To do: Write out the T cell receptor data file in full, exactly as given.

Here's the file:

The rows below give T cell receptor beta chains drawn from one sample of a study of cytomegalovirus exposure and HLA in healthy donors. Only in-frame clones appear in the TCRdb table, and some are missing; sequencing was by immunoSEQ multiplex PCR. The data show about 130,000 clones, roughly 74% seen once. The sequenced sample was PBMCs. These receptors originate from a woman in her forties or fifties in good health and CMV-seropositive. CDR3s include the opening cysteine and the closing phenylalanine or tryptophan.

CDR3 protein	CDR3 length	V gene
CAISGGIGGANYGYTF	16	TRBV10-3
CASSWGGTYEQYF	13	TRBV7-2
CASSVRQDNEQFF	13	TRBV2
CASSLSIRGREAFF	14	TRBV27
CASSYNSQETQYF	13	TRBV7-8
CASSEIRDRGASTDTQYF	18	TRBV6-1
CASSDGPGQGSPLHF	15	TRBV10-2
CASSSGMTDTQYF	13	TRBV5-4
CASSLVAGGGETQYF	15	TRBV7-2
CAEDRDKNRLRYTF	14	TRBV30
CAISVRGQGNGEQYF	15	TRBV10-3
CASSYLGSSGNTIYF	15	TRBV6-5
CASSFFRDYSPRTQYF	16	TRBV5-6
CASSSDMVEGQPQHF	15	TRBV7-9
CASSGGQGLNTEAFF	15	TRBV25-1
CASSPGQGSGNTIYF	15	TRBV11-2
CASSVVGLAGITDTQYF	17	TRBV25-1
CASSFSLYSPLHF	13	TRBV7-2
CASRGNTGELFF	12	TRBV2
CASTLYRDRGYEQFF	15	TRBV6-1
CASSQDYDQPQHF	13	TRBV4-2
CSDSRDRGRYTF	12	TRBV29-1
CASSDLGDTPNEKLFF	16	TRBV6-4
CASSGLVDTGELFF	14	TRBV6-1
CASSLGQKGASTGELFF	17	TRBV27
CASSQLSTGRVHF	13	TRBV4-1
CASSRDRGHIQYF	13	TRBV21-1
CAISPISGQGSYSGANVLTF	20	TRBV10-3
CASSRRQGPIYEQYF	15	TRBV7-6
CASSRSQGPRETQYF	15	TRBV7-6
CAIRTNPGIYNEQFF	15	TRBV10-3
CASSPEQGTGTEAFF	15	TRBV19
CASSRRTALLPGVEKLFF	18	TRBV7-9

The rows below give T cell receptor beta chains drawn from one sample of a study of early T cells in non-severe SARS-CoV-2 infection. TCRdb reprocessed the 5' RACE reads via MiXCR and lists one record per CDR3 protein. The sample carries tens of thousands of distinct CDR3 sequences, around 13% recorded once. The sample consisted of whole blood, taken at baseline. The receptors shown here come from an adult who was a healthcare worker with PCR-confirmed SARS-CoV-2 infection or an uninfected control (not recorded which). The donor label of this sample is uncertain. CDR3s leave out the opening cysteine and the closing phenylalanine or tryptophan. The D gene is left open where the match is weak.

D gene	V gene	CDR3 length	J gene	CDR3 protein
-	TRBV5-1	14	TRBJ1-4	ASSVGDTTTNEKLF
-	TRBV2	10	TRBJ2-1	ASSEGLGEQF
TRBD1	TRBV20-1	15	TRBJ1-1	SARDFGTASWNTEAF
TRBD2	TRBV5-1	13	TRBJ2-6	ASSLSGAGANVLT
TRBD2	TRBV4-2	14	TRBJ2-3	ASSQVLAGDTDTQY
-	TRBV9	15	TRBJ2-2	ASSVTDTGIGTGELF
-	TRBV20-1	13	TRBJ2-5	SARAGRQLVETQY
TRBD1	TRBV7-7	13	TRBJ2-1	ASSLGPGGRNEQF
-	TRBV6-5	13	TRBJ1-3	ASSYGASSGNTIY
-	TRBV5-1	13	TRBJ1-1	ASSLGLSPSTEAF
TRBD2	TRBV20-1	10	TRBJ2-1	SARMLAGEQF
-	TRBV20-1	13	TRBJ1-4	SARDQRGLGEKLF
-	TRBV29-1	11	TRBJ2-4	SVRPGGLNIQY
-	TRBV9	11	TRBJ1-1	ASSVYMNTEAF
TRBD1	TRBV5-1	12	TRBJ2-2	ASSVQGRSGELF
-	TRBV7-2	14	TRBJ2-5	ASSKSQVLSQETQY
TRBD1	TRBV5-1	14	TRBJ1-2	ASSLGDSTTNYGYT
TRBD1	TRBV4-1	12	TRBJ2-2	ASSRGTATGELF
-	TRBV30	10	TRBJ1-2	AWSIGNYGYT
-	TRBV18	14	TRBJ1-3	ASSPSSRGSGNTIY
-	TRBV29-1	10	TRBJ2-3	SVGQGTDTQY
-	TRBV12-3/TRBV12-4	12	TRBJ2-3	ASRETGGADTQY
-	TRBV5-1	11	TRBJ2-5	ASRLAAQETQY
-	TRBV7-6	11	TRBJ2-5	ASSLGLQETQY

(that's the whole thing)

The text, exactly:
The rows below give T cell receptor beta chains drawn from one sample of a study of cytomegalovirus exposure and HLA in healthy donors. Only in-frame clones appear in the TCRdb table, and some are missing; sequencing was by immunoSEQ multiplex PCR. The data show about 130,000 clones, roughly 74% seen once. The sequenced sample was PBMCs. These receptors originate from a woman in her forties or fifties in good health and CMV-seropositive. CDR3s include the opening cysteine and the closing phenylalanine or tryptophan.

CDR3 protein	CDR3 length	V gene
CAISGGIGGANYGYTF	16	TRBV10-3
CASSWGGTYEQYF	13	TRBV7-2
CASSVRQDNEQFF	13	TRBV2
CASSLSIRGREAFF	14	TRBV27
CASSYNSQETQYF	13	TRBV7-8
CASSEIRDRGASTDTQYF	18	TRBV6-1
CASSDGPGQGSPLHF	15	TRBV10-2
CASSSGMTDTQYF	13	TRBV5-4
CASSLVAGGGETQYF	15	TRBV7-2
CAEDRDKNRLRYTF	14	TRBV30
CAISVRGQGNGEQYF	15	TRBV10-3
CASSYLGSSGNTIYF	15	TRBV6-5
CASSFFRDYSPRTQYF	16	TRBV5-6
CASSSDMVEGQPQHF	15	TRBV7-9
CASSGGQGLNTEAFF	15	TRBV25-1
CASSPGQGSGNTIYF	15	TRBV11-2
CASSVVGLAGITDTQYF	17	TRBV25-1
CASSFSLYSPLHF	13	TRBV7-2
CASRGNTGELFF	12	TRBV2
CASTLYRDRGYEQFF	15	TRBV6-1
CASSQDYDQPQHF	13	TRBV4-2
CSDSRDRGRYTF	12	TRBV29-1
CASSDLGDTPNEKLFF	16	TRBV6-4
CASSGLVDTGELFF	14	TRBV6-1
CASSLGQKGASTGELFF	17	TRBV27
CASSQLSTGRVHF	13	TRBV4-1
CASSRDRGHIQYF	13	TRBV21-1
CAISPISGQGSYSGANVLTF	20	TRBV10-3
CASSRRQGPIYEQYF	15	TRBV7-6
CASSRSQGPRETQYF	15	TRBV7-6
CAIRTNPGIYNEQFF	15	TRBV10-3
CASSPEQGTGTEAFF	15	TRBV19
CASSRRTALLPGVEKLFF	18	TRBV7-9

The rows below give T cell receptor beta chains drawn from one sample of a study of early T cells in non-severe SARS-CoV-2 infection. TCRdb reprocessed the 5' RACE reads via MiXCR and lists one record per CDR3 protein. The sample carries tens of thousands of distinct CDR3 sequences, around 13% recorded once. The sample consisted of whole blood, taken at baseline. The receptors shown here come from an adult who was a healthcare worker with PCR-confirmed SARS-CoV-2 infection or an uninfected control (not recorded which). The donor label of this sample is uncertain. CDR3s leave out the opening cysteine and the closing phenylalanine or tryptophan. The D gene is left open where the match is weak.

D gene	V gene	CDR3 length	J gene	CDR3 protein
-	TRBV5-1	14	TRBJ1-4	ASSVGDTTTNEKLF
-	TRBV2	10	TRBJ2-1	ASSEGLGEQF
TRBD1	TRBV20-1	15	TRBJ1-1	SARDFGTASWNTEAF
TRBD2	TRBV5-1	13	TRBJ2-6	ASSLSGAGANVLT
TRBD2	TRBV4-2	14	TRBJ2-3	ASSQVLAGDTDTQY
-	TRBV9	15	TRBJ2-2	ASSVTDTGIGTGELF
-	TRBV20-1	13	TRBJ2-5	SARAGRQLVETQY
TRBD1	TRBV7-7	13	TRBJ2-1	ASSLGPGGRNEQF
-	TRBV6-5	13	TRBJ1-3	ASSYGASSGNTIY
-	TRBV5-1	13	TRBJ1-1	ASSLGLSPSTEAF
TRBD2	TRBV20-1	10	TRBJ2-1	SARMLAGEQF
-	TRBV20-1	13	TRBJ1-4	SARDQRGLGEKLF
-	TRBV29-1	11	TRBJ2-4	SVRPGGLNIQY
-	TRBV9	11	TRBJ1-1	ASSVYMNTEAF
TRBD1	TRBV5-1	12	TRBJ2-2	ASSVQGRSGELF
-	TRBV7-2	14	TRBJ2-5	ASSKSQVLSQETQY
TRBD1	TRBV5-1	14	TRBJ1-2	ASSLGDSTTNYGYT
TRBD1	TRBV4-1	12	TRBJ2-2	ASSRGTATGELF
-	TRBV30	10	TRBJ1-2	AWSIGNYGYT
-	TRBV18	14	TRBJ1-3	ASSPSSRGSGNTIY
-	TRBV29-1	10	TRBJ2-3	SVGQGTDTQY
-	TRBV12-3/TRBV12-4	12	TRBJ2-3	ASRETGGADTQY
-	TRBV5-1	11	TRBJ2-5	ASRLAAQETQY
-	TRBV7-6	11	TRBJ2-5	ASSLGLQETQY